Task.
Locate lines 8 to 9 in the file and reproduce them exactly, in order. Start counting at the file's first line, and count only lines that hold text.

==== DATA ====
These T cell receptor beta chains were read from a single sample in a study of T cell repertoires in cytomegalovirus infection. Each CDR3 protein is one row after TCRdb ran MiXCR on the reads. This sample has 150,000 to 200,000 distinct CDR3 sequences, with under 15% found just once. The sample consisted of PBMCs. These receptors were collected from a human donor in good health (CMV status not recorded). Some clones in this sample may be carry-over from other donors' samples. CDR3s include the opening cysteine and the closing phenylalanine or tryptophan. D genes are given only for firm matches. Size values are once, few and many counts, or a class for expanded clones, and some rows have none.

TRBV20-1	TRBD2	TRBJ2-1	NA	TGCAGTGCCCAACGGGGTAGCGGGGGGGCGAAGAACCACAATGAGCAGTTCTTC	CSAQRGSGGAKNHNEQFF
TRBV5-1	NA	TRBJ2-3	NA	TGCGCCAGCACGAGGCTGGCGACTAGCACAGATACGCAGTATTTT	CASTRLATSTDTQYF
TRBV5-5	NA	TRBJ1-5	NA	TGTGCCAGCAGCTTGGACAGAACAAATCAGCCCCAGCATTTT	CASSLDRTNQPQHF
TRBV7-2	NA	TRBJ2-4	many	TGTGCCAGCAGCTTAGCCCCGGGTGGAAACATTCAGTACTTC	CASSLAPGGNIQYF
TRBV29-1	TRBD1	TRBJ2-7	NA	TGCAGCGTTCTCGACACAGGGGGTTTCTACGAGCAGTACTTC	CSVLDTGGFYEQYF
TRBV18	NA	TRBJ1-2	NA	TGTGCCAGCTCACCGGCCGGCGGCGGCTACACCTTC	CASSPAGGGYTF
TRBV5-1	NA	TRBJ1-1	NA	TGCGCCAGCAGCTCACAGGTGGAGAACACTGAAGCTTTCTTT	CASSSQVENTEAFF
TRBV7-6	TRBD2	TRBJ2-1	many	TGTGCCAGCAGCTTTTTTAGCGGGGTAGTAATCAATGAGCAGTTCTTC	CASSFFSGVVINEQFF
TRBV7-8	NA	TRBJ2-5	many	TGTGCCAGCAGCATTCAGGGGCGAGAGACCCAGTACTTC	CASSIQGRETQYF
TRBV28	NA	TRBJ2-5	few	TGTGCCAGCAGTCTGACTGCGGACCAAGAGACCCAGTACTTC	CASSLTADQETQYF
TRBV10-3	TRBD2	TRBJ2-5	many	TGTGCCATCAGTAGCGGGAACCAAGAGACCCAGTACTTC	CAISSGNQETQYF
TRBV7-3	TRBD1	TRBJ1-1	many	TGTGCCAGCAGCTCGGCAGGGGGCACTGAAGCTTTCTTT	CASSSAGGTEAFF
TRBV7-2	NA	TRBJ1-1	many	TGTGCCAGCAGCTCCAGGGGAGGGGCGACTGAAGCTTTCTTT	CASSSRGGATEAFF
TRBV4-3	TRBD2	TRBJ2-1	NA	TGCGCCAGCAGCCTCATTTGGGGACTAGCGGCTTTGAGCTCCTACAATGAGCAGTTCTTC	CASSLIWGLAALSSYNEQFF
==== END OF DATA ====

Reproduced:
TRBV5-1	NA	TRBJ1-1	NA	TGCGCCAGCAGCTCACAGGTGGAGAACACTGAAGCTTTCTTT	CASSSQVENTEAFF
TRBV7-6	TRBD2	TRBJ2-1	many	TGTGCCAGCAGCTTTTTTAGCGGGGTAGTAATCAATGAGCAGTTCTTC	CASSFFSGVVINEQFF